One high point is the quotes from former President Lyndon Johnson, current Vice-President Joe Biden, and then-First Lady Hillary Clinton about how bad it is to support one's parents.
"No longer will young families see their own incomes, and their own hopes, eaten away simply because they are carrying out their deep moral obligations to their parents, and to their uncles, and their aunts."
In other words, unless there's an Easter Bunny, LBJ is saying, we'll free you of your moral obligations by obligating strangers.
"It matters to your children if you have a decent retirement. Every one of you--it matters to your children. Because if you don't, your children feel obliged to step up."
And that would be terrible: Much better to force other children to step up.
Were it not for Social Security, many of us would be supporting our parents," intoned the author of It Takes a Village. "We would take them in; we would do what we needed to do to try to provide the resources they required to stay above poverty, to live as comfortably as we could afford. And that would cause a lot of difficult decisions in our lives, wouldn't it?"
And of course we can't have difficult decisions about supporting our parents: it's much better to make strangers' lives more difficult.
In his March speech in Florida, Vice President Biden told stories of building a new house that included living quarters for his parents, who refused to move in. Biden explained that his parents and other seniors value their "independence" and "dignity" more than anything. His mother, he said, was representative of seniors in that she wanted to be able to pay her own way at check ups with her doctor. "She didn't want to ask her kids."
In Biden's strange moral universe, his mom should be admired for wanting to get medical care on the dime of strangers rather than from her own family.
Another high point is the data. A few nuggets:
In 1984, reports the Pew Research Center, households headed by people 65 or older had 10 times the wealth of households headed by people under 35. By 2005--before the Great Recession hit--the gap had increased to 22 times, and by 2009 it was 47 times. In 2010, 11 percent of households headed by people 65 or older were officially under the poverty line. For households headed by someone under 35 years of age, the figure was 22 percent. The last time younger households were less likely to be poor than elderly ones was back in 1983. Conditions for older Americans have improved remarkably since Social Security and Medicare were established.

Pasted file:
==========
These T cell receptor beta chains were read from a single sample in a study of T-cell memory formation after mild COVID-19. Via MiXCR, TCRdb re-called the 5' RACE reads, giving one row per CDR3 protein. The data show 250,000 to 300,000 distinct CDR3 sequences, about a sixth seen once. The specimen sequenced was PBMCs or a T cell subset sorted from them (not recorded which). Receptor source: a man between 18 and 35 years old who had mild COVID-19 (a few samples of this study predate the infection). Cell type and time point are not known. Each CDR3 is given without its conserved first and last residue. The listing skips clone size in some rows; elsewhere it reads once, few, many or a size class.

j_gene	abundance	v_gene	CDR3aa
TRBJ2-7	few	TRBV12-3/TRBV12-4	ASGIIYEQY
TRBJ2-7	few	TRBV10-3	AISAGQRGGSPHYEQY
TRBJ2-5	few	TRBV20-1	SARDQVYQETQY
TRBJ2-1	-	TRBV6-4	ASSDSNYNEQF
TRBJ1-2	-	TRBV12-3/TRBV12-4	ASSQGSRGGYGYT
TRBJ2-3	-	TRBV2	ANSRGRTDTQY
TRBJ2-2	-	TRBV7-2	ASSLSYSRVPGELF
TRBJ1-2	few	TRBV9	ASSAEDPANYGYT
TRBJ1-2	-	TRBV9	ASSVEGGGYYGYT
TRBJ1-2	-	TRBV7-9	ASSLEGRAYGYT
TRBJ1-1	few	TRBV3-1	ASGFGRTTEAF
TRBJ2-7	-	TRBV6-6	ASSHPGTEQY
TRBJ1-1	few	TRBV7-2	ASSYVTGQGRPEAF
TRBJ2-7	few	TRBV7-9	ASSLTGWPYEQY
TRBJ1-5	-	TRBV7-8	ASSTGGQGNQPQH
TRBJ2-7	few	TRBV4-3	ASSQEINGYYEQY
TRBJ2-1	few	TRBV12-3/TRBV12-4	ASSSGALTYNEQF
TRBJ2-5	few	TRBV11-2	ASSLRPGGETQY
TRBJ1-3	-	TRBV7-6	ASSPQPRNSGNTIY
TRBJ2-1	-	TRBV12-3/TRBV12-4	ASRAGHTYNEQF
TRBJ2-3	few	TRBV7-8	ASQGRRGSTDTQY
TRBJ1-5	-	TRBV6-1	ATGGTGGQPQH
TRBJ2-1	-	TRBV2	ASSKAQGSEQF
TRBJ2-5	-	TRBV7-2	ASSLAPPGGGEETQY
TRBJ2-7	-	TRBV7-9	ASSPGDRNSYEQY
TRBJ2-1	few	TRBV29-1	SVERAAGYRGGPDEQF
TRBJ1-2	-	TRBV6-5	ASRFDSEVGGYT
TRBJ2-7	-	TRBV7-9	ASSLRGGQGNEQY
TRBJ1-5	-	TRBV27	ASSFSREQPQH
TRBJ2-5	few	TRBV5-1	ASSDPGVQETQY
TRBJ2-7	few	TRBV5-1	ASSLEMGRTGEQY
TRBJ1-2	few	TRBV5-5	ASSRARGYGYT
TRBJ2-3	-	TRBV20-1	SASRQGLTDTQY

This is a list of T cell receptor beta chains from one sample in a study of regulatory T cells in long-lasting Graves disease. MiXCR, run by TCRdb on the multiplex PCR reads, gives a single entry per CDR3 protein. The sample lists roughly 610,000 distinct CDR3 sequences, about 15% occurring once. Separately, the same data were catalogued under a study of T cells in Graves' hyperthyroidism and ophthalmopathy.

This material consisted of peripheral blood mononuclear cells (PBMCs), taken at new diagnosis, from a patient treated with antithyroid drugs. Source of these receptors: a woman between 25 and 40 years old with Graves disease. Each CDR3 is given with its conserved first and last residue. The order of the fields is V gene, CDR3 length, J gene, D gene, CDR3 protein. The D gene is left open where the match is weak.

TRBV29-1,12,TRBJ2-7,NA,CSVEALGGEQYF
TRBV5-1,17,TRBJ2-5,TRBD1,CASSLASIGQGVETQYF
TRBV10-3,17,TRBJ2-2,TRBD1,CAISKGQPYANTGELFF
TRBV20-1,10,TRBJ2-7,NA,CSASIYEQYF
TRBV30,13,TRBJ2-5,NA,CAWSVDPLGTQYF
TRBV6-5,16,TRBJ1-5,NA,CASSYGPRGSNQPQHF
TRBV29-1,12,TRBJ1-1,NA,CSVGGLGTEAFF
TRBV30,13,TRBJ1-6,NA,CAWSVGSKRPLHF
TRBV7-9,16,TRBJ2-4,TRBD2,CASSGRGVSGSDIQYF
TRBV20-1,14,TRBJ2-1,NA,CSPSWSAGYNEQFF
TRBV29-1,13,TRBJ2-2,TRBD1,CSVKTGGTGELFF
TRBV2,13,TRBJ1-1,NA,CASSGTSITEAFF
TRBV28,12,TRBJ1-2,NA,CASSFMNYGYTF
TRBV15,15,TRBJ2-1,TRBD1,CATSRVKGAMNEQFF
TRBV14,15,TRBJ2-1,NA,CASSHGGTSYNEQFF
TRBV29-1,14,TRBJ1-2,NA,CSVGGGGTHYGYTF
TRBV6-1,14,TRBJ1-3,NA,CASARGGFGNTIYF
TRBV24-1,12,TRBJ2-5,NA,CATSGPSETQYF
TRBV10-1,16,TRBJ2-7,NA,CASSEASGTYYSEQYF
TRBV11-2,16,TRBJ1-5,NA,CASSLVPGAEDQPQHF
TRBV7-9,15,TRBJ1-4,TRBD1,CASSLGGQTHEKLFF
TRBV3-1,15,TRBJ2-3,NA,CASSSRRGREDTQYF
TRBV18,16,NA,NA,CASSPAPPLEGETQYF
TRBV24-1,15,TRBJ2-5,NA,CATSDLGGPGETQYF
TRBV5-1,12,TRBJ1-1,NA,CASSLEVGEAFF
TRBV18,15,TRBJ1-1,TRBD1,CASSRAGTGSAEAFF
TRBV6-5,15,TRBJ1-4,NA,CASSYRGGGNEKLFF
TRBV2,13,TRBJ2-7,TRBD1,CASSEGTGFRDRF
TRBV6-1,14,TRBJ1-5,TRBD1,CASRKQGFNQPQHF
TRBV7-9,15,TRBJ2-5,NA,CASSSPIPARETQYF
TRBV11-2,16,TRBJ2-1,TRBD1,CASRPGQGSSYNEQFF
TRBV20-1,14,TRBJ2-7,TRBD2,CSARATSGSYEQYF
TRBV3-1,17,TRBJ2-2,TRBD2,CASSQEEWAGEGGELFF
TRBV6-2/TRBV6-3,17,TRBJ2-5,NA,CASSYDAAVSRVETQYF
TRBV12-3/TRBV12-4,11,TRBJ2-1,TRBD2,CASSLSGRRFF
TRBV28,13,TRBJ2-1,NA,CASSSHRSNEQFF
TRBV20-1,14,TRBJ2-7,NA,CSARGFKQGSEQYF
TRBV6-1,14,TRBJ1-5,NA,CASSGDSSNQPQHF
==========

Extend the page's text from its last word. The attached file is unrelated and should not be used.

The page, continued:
One thing that has always bothered me, that started in the 1970s and early 1980s, was the language used to talk about Medicare and Social Security. In Washington, these programs are referred to as "mandatory." They are no such thing, as Gillespie and de Rugy point out. Congress can change them at any time. Congress might be afraid of the heat they would take by changing the program but that doesn't make it mandatory any more than farm subsidies, which Congress has been hesitant to change, are a mandatory program.
Not to be missed is a table, taken from Urban Institute economists C. Eugene Steuerle and Stephanie Rennane, that shows the Social Security and expected Medicare benefits and taxes for various age cohorts. (Gillespie and de Rugy don't mention, but Steuerle and Rennane do, that the lifetime benefits and taxes are present values that are computed using a real interest rate of 2%.) Bottom line: the older you are, the better you do in present value terms. Social Security and Medicare are a huge wealth transfer from the young to the old. The people who really will pay through the nose are not in the Steuerle/Rennane table. They're Generation X and younger.
One criticism: They write that Ronald Reagan, as president in the 1980s:
tweaked the system by increasing payroll taxes and slightly increasing the age at which benefits would kick in for people currently paying into the system. He left the benefits of current retirees untouched.
Actually, Reagan didn't increase the age at all. Had the Social Security compromise gone forward as the Greenspan Commission proposed, there would have no increase in the age at which people receive Social Security and the system would today be in even worse shape. The person in Congress who would not stand for this was Democratic Representative Jake Pickle from Texas.
Patrick R. Sullivan, in a comment below, misses the point: The young are not paying to take care of their parents. They're paying to take care of other people's parents--and, by the way, of people who have never been parents.